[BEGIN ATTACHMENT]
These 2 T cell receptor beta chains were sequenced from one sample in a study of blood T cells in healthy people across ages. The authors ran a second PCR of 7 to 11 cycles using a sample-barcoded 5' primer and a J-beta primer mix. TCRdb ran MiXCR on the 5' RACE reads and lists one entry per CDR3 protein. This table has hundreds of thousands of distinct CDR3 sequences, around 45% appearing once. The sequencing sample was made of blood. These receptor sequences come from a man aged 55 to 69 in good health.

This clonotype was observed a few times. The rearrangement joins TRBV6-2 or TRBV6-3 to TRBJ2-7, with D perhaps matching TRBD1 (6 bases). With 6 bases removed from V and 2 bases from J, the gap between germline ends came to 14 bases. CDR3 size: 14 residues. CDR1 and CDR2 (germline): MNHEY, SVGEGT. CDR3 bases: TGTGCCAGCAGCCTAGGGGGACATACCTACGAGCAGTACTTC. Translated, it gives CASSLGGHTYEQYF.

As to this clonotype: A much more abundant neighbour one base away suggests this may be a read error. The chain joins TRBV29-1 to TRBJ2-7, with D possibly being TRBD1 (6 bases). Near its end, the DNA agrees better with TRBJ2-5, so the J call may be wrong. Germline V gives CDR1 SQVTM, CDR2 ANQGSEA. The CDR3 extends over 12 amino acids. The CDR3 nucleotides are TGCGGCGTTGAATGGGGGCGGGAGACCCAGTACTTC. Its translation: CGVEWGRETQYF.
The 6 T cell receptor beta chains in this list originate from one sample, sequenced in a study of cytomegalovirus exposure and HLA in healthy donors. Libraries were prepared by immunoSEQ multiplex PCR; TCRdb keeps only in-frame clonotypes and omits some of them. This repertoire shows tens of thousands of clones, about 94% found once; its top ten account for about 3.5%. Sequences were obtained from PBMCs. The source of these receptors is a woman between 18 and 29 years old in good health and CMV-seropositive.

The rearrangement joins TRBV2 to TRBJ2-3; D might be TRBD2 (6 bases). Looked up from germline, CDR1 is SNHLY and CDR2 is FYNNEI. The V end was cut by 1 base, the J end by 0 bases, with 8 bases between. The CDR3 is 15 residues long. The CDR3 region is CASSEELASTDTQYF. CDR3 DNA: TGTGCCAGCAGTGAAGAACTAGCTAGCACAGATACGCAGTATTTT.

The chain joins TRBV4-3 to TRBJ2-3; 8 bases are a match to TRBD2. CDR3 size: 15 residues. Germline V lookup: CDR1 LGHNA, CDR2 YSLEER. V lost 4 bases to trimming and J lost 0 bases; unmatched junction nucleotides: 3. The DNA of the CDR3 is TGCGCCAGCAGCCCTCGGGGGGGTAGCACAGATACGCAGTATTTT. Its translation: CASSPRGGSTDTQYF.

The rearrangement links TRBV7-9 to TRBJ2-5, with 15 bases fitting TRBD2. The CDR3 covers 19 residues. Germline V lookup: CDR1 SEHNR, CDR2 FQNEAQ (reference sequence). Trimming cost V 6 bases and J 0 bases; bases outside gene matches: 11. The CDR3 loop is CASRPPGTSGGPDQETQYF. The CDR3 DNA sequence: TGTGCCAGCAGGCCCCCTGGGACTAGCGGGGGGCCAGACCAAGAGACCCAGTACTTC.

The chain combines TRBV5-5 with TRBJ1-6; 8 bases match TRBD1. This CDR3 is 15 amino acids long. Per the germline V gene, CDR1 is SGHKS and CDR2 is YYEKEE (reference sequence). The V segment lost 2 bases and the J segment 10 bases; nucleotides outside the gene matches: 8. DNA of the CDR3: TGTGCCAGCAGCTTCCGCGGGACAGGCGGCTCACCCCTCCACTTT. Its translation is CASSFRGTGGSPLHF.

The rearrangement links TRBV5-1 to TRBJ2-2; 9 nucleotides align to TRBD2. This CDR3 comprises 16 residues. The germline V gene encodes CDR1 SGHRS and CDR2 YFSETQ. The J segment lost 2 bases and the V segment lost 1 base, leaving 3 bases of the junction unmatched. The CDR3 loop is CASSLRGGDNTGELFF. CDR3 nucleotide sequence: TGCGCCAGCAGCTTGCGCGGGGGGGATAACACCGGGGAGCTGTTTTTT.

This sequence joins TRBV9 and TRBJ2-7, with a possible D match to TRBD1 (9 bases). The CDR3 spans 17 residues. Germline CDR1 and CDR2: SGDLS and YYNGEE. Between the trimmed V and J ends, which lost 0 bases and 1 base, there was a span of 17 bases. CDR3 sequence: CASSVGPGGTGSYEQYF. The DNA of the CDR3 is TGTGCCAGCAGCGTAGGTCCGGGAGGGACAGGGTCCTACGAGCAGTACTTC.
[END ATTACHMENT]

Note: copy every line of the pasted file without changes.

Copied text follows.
These 2 T cell receptor beta chains were sequenced from one sample in a study of blood T cells in healthy people across ages. The authors ran a second PCR of 7 to 11 cycles using a sample-barcoded 5' primer and a J-beta primer mix. TCRdb ran MiXCR on the 5' RACE reads and lists one entry per CDR3 protein. This table has hundreds of thousands of distinct CDR3 sequences, around 45% appearing once. The sequencing sample was made of blood. These receptor sequences come from a man aged 55 to 69 in good health.

This clonotype was observed a few times. The rearrangement joins TRBV6-2 or TRBV6-3 to TRBJ2-7, with D perhaps matching TRBD1 (6 bases). With 6 bases removed from V and 2 bases from J, the gap between germline ends came to 14 bases. CDR3 size: 14 residues. CDR1 and CDR2 (germline): MNHEY, SVGEGT. CDR3 bases: TGTGCCAGCAGCCTAGGGGGACATACCTACGAGCAGTACTTC. Translated, it gives CASSLGGHTYEQYF.

As to this clonotype: A much more abundant neighbour one base away suggests this may be a read error. The chain joins TRBV29-1 to TRBJ2-7, with D possibly being TRBD1 (6 bases). Near its end, the DNA agrees better with TRBJ2-5, so the J call may be wrong. Germline V gives CDR1 SQVTM, CDR2 ANQGSEA. The CDR3 extends over 12 amino acids. The CDR3 nucleotides are TGCGGCGTTGAATGGGGGCGGGAGACCCAGTACTTC. Its translation: CGVEWGRETQYF.
The 6 T cell receptor beta chains in this list originate from one sample, sequenced in a study of cytomegalovirus exposure and HLA in healthy donors. Libraries were prepared by immunoSEQ multiplex PCR; TCRdb keeps only in-frame clonotypes and omits some of them. This repertoire shows tens of thousands of clones, about 94% found once; its top ten account for about 3.5%. Sequences were obtained from PBMCs. The source of these receptors is a woman between 18 and 29 years old in good health and CMV-seropositive.

The rearrangement joins TRBV2 to TRBJ2-3; D might be TRBD2 (6 bases). Looked up from germline, CDR1 is SNHLY and CDR2 is FYNNEI. The V end was cut by 1 base, the J end by 0 bases, with 8 bases between. The CDR3 is 15 residues long. The CDR3 region is CASSEELASTDTQYF. CDR3 DNA: TGTGCCAGCAGTGAAGAACTAGCTAGCACAGATACGCAGTATTTT.

The chain joins TRBV4-3 to TRBJ2-3; 8 bases are a match to TRBD2. CDR3 size: 15 residues. Germline V lookup: CDR1 LGHNA, CDR2 YSLEER. V lost 4 bases to trimming and J lost 0 bases; unmatched junction nucleotides: 3. The DNA of the CDR3 is TGCGCCAGCAGCCCTCGGGGGGGTAGCACAGATACGCAGTATTTT. Its translation: CASSPRGGSTDTQYF.

The rearrangement links TRBV7-9 to TRBJ2-5, with 15 bases fitting TRBD2. The CDR3 covers 19 residues. Germline V lookup: CDR1 SEHNR, CDR2 FQNEAQ (reference sequence). Trimming cost V 6 bases and J 0 bases; bases outside gene matches: 11. The CDR3 loop is CASRPPGTSGGPDQETQYF. The CDR3 DNA sequence: TGTGCCAGCAGGCCCCCTGGGACTAGCGGGGGGCCAGACCAAGAGACCCAGTACTTC.

The chain combines TRBV5-5 with TRBJ1-6; 8 bases match TRBD1. This CDR3 is 15 amino acids long. Per the germline V gene, CDR1 is SGHKS and CDR2 is YYEKEE (reference sequence). The V segment lost 2 bases and the J segment 10 bases; nucleotides outside the gene matches: 8. DNA of the CDR3: TGTGCCAGCAGCTTCCGCGGGACAGGCGGCTCACCCCTCCACTTT. Its translation is CASSFRGTGGSPLHF.

The rearrangement links TRBV5-1 to TRBJ2-2; 9 nucleotides align to TRBD2. This CDR3 comprises 16 residues. The germline V gene encodes CDR1 SGHRS and CDR2 YFSETQ. The J segment lost 2 bases and the V segment lost 1 base, leaving 3 bases of the junction unmatched. The CDR3 loop is CASSLRGGDNTGELFF. CDR3 nucleotide sequence: TGCGCCAGCAGCTTGCGCGGGGGGGATAACACCGGGGAGCTGTTTTTT.

This sequence joins TRBV9 and TRBJ2-7, with a possible D match to TRBD1 (9 bases). The CDR3 spans 17 residues. Germline CDR1 and CDR2: SGDLS and YYNGEE. Between the trimmed V and J ends, which lost 0 bases and 1 base, there was a span of 17 bases. CDR3 sequence: CASSVGPGGTGSYEQYF. The DNA of the CDR3 is TGTGCCAGCAGCGTAGGTCCGGGAGGGACAGGGTCCTACGAGCAGTACTTC.